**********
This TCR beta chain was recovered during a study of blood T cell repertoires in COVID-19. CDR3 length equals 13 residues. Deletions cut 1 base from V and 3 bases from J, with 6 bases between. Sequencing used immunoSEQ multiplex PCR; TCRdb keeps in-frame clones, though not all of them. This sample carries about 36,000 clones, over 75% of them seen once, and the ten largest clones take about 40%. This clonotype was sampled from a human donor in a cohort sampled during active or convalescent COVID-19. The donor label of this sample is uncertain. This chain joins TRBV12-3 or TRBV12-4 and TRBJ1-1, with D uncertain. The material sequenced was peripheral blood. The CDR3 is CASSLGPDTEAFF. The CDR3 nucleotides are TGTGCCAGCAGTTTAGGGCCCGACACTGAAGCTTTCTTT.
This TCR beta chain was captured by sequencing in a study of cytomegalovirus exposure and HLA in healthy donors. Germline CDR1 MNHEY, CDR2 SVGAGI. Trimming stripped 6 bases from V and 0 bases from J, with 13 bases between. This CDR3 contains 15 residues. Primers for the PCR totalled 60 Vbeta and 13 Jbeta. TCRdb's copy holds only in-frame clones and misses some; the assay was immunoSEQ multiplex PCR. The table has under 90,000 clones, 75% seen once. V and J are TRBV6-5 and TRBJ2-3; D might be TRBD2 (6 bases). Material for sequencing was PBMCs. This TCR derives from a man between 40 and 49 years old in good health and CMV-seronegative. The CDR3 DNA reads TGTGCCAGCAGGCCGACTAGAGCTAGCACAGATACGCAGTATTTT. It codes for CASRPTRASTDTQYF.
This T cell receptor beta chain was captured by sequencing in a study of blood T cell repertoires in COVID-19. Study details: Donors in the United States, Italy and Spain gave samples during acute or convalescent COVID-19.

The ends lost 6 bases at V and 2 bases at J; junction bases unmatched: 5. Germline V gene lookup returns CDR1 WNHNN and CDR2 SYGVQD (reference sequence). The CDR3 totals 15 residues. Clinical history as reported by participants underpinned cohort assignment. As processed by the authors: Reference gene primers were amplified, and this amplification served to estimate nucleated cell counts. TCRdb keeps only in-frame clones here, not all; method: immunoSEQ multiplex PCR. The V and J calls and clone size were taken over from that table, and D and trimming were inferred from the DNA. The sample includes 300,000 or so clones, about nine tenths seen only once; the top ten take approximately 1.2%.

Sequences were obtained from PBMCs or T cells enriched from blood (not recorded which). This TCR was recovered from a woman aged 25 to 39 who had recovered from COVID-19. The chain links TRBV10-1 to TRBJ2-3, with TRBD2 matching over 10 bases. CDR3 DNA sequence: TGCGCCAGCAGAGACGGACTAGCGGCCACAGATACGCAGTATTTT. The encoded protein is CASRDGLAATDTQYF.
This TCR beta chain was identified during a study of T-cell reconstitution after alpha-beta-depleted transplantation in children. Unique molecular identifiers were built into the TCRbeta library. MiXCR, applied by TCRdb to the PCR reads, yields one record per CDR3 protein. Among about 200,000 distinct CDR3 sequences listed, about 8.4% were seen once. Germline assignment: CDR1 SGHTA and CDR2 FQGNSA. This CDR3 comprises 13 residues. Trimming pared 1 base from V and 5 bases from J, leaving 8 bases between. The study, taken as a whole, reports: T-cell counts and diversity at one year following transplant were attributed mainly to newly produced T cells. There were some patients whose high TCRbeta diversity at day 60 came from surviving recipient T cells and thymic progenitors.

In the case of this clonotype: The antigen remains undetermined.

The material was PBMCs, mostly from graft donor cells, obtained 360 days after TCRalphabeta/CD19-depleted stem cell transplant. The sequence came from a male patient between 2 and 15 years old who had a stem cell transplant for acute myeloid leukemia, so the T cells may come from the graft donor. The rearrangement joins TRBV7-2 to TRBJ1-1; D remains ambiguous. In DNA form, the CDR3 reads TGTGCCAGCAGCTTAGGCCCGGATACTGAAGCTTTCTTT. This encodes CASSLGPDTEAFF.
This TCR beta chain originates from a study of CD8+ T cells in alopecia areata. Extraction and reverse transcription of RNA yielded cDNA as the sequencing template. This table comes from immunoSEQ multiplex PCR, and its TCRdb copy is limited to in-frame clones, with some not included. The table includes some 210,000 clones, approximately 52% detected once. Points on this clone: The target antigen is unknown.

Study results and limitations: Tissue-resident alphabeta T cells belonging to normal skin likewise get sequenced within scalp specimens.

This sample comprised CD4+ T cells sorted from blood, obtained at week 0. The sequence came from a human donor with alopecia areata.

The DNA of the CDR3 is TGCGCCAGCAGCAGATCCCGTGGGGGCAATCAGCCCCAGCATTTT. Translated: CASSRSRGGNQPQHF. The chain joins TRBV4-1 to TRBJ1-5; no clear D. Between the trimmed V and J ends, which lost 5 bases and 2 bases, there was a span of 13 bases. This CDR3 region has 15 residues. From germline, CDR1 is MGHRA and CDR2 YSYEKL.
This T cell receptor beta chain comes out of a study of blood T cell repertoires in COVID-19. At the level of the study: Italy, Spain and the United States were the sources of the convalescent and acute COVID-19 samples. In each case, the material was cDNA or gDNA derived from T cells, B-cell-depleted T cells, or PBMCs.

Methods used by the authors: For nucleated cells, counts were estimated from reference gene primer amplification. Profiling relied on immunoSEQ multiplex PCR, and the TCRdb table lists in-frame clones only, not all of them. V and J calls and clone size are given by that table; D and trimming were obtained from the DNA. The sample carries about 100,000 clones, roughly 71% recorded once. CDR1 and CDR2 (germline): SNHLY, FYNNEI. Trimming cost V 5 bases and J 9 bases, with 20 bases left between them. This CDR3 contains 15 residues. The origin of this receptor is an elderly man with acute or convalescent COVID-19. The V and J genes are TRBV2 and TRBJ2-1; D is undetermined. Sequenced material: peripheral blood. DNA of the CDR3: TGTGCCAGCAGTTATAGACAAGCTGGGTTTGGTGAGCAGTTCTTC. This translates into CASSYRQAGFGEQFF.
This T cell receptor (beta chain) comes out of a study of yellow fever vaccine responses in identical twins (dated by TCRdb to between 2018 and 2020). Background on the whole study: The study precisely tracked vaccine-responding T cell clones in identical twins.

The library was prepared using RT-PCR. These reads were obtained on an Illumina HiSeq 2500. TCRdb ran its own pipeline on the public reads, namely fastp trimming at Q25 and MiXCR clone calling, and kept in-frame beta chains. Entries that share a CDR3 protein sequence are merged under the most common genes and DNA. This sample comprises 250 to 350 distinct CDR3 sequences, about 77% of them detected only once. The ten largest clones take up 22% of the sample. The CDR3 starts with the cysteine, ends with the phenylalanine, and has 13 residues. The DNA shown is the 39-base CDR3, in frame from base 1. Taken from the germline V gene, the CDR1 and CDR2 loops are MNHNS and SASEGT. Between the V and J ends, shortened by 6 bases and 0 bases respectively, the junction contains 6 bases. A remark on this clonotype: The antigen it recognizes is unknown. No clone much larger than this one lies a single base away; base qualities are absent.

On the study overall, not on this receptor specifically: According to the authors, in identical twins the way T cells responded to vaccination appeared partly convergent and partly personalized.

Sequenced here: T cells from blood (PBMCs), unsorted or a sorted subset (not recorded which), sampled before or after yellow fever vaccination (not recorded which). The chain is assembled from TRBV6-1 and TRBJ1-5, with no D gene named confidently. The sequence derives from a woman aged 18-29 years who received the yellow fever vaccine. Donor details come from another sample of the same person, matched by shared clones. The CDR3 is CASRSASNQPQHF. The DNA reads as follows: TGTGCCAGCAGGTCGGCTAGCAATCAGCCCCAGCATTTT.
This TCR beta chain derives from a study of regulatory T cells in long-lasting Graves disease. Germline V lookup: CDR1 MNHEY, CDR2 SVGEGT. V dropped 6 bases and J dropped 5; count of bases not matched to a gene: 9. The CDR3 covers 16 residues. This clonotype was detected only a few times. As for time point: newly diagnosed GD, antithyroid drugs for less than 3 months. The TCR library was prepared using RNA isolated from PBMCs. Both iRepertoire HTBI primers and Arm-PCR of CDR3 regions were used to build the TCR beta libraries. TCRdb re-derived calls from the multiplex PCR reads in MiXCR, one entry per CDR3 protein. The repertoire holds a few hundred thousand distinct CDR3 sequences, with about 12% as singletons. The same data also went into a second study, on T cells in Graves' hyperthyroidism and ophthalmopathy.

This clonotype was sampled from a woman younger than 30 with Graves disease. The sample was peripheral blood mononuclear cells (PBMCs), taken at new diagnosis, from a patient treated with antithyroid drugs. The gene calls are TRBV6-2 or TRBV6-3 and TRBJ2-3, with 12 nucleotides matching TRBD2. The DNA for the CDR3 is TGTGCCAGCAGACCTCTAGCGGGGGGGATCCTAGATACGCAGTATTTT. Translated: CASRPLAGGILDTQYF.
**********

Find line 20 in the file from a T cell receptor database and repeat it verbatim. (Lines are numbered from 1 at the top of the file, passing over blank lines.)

This clonotype was sampled from a woman younger than 30 with Graves disease. The sample was peripheral blood mononuclear cells (PBMCs), taken at new diagnosis, from a patient treated with antithyroid drugs. The gene calls are TRBV6-2 or TRBV6-3 and TRBJ2-3, with 12 nucleotides matching TRBD2. The DNA for the CDR3 is TGTGCCAGCAGACCTCTAGCGGGGGGGATCCTAGATACGCAGTATTTT. Translated: CASRPLAGGILDTQYF.